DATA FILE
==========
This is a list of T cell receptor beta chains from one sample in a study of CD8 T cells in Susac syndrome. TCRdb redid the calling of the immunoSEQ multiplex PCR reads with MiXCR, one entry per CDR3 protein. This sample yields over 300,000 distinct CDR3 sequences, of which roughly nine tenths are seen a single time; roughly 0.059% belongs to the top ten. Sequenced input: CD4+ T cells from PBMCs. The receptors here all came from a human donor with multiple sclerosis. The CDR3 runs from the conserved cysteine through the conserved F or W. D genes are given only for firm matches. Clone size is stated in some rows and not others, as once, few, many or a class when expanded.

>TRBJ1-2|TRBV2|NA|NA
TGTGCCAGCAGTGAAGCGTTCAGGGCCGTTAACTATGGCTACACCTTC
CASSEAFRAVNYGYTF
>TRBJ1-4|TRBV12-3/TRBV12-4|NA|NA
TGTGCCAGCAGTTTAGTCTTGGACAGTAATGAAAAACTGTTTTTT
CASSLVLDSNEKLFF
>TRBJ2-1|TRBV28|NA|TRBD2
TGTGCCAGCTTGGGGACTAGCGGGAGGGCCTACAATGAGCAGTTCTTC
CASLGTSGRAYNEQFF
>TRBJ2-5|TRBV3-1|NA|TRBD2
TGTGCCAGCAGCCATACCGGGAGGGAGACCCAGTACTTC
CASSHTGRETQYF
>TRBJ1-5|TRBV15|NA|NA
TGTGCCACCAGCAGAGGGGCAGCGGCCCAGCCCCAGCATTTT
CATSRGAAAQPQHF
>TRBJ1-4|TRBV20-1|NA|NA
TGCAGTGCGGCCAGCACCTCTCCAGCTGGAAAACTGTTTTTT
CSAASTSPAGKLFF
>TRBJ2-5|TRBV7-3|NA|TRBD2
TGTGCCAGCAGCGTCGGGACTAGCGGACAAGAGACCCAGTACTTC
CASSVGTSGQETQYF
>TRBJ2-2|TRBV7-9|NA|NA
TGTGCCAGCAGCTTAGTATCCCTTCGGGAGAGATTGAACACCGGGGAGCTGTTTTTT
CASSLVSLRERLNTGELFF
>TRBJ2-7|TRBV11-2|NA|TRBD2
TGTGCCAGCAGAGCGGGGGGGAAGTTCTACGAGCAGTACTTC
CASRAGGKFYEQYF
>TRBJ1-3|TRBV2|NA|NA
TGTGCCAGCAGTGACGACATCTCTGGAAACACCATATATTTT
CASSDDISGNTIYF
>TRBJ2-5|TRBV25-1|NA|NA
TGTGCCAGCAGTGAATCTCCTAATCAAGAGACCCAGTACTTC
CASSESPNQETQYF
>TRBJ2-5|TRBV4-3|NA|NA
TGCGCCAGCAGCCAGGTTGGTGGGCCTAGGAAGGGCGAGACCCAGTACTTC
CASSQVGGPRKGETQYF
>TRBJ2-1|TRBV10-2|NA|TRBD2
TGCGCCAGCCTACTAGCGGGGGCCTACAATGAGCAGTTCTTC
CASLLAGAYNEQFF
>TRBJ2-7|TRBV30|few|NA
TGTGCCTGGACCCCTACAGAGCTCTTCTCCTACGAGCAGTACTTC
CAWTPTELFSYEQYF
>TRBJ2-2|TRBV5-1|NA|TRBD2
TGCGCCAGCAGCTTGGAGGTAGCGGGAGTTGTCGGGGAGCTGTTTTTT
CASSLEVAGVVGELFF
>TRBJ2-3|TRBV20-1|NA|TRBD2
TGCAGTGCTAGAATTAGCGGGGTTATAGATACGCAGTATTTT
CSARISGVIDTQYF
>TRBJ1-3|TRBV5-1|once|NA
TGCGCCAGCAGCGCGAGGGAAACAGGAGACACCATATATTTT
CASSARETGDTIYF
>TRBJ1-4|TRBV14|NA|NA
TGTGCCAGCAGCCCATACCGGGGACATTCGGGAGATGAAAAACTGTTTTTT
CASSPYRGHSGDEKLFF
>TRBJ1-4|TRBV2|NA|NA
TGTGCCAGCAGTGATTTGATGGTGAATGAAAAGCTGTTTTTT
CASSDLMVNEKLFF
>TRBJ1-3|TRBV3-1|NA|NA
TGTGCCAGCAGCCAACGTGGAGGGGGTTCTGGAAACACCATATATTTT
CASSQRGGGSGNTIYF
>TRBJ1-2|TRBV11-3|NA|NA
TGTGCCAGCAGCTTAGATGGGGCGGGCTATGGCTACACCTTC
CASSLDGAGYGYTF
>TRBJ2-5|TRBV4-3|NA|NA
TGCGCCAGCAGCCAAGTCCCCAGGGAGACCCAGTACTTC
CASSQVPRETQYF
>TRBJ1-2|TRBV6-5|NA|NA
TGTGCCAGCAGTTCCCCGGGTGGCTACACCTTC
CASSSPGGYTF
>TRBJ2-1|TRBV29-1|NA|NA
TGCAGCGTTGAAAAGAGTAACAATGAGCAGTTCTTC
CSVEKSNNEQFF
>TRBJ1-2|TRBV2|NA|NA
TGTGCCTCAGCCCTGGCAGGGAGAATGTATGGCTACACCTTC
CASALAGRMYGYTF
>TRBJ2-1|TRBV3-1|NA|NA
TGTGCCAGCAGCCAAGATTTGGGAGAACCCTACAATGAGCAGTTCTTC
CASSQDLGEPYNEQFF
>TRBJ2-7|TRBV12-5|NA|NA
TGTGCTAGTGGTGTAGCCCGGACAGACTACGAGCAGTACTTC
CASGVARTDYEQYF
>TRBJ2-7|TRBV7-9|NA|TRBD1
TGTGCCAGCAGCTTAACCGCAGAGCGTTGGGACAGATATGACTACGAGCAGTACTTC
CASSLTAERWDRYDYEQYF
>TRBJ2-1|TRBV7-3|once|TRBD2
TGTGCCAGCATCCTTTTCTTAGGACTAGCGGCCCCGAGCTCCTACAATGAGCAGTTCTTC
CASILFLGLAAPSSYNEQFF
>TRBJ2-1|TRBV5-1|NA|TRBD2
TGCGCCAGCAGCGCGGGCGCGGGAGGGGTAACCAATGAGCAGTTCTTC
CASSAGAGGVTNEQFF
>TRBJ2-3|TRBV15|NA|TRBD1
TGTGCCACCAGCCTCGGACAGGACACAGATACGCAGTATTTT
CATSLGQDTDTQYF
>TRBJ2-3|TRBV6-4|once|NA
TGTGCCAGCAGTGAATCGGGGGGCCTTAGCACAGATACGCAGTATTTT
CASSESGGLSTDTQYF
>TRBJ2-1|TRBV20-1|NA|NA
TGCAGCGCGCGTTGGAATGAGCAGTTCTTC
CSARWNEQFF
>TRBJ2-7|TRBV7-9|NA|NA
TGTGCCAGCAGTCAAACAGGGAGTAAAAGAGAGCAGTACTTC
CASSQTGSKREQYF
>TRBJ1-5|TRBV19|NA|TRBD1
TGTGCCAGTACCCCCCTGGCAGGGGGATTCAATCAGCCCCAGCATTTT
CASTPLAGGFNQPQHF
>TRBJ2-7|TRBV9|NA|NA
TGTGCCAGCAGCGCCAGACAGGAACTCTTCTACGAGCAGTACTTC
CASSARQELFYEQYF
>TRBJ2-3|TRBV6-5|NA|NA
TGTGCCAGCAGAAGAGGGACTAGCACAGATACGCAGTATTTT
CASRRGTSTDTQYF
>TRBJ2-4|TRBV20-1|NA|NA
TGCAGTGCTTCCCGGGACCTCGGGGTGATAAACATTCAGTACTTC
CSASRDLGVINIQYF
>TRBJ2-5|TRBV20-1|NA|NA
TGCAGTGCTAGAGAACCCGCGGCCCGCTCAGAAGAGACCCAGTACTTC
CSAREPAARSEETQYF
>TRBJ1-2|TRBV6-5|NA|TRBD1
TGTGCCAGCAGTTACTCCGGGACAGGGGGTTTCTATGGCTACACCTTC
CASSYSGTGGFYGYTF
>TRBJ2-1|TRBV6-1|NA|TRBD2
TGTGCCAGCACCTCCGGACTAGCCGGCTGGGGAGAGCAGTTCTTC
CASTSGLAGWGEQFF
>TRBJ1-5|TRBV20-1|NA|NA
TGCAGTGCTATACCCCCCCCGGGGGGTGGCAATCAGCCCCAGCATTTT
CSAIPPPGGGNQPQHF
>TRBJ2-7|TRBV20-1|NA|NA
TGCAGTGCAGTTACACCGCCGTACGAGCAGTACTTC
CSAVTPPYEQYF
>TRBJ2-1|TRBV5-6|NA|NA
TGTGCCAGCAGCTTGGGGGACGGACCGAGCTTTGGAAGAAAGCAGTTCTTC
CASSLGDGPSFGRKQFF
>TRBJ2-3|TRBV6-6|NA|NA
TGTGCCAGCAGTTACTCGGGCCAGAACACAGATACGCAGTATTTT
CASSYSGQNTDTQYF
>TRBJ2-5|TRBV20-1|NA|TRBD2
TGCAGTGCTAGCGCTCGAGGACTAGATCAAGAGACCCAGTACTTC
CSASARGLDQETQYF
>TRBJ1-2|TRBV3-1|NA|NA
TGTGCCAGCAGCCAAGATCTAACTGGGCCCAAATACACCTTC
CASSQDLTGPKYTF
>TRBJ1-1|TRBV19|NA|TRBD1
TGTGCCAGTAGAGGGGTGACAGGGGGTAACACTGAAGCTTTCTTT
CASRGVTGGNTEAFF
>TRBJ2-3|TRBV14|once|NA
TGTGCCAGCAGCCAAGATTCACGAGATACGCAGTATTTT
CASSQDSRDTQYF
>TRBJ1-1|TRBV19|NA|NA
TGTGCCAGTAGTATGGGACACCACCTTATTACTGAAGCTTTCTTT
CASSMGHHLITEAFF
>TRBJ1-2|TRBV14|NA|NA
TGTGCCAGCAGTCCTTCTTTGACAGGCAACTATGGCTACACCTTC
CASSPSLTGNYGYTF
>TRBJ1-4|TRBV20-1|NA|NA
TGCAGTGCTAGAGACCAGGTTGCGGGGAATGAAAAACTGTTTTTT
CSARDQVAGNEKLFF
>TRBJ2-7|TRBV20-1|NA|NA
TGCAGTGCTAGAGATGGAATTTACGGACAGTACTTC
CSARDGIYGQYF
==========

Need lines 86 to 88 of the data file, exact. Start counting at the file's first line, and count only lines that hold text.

>TRBJ2-1|TRBV7-3|once|TRBD2
TGTGCCAGCATCCTTTTCTTAGGACTAGCGGCCCCGAGCTCCTACAATGAGCAGTTCTTC
CASILFLGLAAPSSYNEQFF